Velocity Reviews - Computer Hardware Reviews

Velocity Reviews > Newsgroups > Programming > C++ > Memory access vs variable access

Reply
Thread Tools

Memory access vs variable access

 
 
gpderetta
Guest
Posts: n/a
 
      06-25-2008
On Jun 25, 3:44*pm, Gerhard Fiedler <(E-Mail Removed)> wrote:
<snip>
> Taken all this together, it seems that on "most modern architectures" cache
> coherency is mostly guaranteed by the hardware, and for example it is not
> necessary to use memory barriers or locks for access to volatile boolean
> variables that are only read or written (never using a read-modify-write
> cycle). Is this correct? What is all this talk about different threads
> seeing values out of order about, if the cache coherency is maintained by
> the hardware in this way?


Cache coherency is not the only part of a system that can reorder load
and stores. Write buffers and OoO machinery are also responsible. Even
x86 which has an otherwise fairly strong memory model, requires for
example StoreLoad memory barriers (i.e. mfence or locked operations).

So, AFAIK the answer is no: in general, and for most compilers, even
volatile is not enough.

--
gpd



 
Reply With Quote
 
 
 
 
James Kanze
Guest
Posts: n/a
 
      06-25-2008
On Jun 25, 3:44 pm, Gerhard Fiedler <(E-Mail Removed)> wrote:
> On 2008-06-25 04:58:41, James Kanze wrote:

[...]
> > For Sparc architecture,
> > seehttp://www.sparc.org/specificationsDocuments.html. I
> > presume that other architecture providers (e.g. Intel, AMD,
> > etc.) have similar pages.


> Thanks. I thought that it would also depend on how the
> compiler generates the code, but I guess you're right in
> assuming that any (halfway decent) compiler will generate
> 8-bit writes for 8-bit variables if that is possible


Well, it would be nice if they'd document it. But in practice,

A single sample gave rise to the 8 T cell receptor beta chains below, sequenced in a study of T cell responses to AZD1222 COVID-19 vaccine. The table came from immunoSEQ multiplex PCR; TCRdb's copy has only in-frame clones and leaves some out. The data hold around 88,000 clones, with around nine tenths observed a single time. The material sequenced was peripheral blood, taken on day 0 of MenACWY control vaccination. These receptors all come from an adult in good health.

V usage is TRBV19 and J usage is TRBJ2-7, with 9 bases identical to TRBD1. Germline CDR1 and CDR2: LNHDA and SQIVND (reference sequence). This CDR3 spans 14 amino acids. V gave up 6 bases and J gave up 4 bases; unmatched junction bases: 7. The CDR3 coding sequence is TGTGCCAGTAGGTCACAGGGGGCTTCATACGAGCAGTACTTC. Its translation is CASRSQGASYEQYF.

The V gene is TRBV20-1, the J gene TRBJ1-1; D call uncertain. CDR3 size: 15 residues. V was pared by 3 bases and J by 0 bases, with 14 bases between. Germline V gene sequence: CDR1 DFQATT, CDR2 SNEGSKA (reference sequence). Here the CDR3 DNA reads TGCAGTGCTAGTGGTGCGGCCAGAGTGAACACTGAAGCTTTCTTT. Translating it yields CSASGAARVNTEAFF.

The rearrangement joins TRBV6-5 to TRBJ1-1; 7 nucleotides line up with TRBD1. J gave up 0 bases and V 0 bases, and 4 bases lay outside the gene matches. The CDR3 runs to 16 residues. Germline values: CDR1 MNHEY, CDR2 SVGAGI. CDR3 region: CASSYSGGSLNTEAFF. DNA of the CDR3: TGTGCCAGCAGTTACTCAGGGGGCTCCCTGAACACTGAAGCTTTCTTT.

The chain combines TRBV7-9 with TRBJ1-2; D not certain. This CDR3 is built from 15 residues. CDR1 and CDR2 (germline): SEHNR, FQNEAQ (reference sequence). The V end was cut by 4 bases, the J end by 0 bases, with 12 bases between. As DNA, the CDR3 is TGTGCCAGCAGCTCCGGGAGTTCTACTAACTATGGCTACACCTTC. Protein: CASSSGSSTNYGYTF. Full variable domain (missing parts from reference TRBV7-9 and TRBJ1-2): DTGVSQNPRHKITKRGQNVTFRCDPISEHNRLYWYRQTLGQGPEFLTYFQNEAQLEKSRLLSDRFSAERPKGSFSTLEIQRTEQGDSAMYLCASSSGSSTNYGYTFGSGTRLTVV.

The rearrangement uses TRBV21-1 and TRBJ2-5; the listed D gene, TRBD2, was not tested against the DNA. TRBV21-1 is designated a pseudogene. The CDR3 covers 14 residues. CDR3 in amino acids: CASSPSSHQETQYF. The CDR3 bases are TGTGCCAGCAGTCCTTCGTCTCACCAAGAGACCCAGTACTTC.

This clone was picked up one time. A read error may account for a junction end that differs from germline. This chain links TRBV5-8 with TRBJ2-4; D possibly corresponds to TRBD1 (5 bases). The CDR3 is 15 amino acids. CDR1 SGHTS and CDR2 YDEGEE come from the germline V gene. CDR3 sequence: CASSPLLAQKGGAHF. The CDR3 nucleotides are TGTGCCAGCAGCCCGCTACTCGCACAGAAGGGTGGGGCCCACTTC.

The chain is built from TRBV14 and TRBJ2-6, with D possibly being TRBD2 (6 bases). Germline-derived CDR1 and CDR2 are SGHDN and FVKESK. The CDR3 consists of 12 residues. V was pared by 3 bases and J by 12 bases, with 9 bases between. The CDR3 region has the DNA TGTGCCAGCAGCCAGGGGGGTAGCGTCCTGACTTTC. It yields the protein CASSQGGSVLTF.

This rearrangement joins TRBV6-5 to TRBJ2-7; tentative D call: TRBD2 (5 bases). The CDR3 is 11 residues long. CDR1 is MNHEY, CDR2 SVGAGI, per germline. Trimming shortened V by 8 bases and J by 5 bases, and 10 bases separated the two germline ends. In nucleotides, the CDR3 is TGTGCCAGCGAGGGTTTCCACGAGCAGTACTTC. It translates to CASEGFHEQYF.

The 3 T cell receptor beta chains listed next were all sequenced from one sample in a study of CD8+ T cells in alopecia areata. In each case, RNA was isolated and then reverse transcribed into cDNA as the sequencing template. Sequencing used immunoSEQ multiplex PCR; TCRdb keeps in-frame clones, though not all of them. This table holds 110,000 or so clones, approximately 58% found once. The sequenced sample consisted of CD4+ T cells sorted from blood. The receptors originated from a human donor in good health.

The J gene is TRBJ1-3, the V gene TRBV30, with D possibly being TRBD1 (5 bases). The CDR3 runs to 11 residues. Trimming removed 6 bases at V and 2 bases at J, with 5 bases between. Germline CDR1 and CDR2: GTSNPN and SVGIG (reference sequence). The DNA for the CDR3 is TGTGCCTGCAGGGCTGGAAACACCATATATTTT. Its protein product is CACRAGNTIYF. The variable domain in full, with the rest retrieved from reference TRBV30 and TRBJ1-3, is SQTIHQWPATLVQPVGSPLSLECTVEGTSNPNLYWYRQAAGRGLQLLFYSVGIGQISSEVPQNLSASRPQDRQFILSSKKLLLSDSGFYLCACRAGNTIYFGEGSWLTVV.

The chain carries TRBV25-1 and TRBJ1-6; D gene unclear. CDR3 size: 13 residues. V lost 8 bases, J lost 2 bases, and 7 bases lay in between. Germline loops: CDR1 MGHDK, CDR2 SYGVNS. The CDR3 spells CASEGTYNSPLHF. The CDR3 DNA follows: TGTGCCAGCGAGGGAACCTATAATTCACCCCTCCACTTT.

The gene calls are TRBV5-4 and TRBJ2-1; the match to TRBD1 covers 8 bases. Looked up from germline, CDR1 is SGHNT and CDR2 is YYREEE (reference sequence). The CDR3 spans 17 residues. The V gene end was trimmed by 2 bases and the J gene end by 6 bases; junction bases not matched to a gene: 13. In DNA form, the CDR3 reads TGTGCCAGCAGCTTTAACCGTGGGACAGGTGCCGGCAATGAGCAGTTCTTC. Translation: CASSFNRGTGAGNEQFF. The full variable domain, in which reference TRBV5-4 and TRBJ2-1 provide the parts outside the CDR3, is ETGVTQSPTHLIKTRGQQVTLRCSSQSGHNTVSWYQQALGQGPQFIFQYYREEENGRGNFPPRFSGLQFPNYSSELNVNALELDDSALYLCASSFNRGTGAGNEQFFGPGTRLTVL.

I don't worry too much about a compiler generating code to load
a word, change one byte of it, and then storing it, if the
hardware has a single instruction byte store.

> >> Also keep in mind that most modern computers use caching.
> >> In a typical case, any read from or write to main memory
> >> happens an entire cache line at a time. Bookkeeping is also
> >> done on the basis of entire cache lines, so the processor
> >> doesn't care how many bits in a cache line have been
> >> modified -- from its viewpoint, the cache line as a whole
> >> is either modified or not. If, for example, another
> >> processor attempts to read memory that falls in that cache
> >> line, the entire line is written to memory before the other
> >> processor can read it. Even if the two are entirely
> >> disjoint, if they fall in the same cache line, the
> >> processor treats them as a unit.


> > That's true to a point. Most modern architectures also
> > ensure cache coherence at the hardware level: if one thread
> > writes to the first byte in a cache line, and a different
> > thread (on a different core) writes to the second byte, the
> > hardware will ensure that both writes eventually end up in
> > main memory; that the write back of the cache line from one
> > core won't overwrite the changes made by the other core.


> Taken all this together, it seems that on "most modern
> architectures" cache coherency is mostly guaranteed by the
> hardware, and for example it is not necessary to use memory
> barriers or locks for access to volatile boolean variables
> that are only read or written (never using a read-modify-write
> cycle). Is this correct? What is all this talk about different
> threads seeing values out of order about, if the cache
> coherency is maintained by the hardware in this way?


Several things. The first, of course, is what we've just been
talking about only concerns a single cache line; the hardware
might not be so careful between cache lines (which results in
multiple physical writes). But the real reason is that reads
and writes, even to the cache, are pipelined in the processor
itself, and can be reordered in the pipeline. Thus, for
example, if we suppose two int's, i and j, both initially 0, and
one processor executes:

store #1, i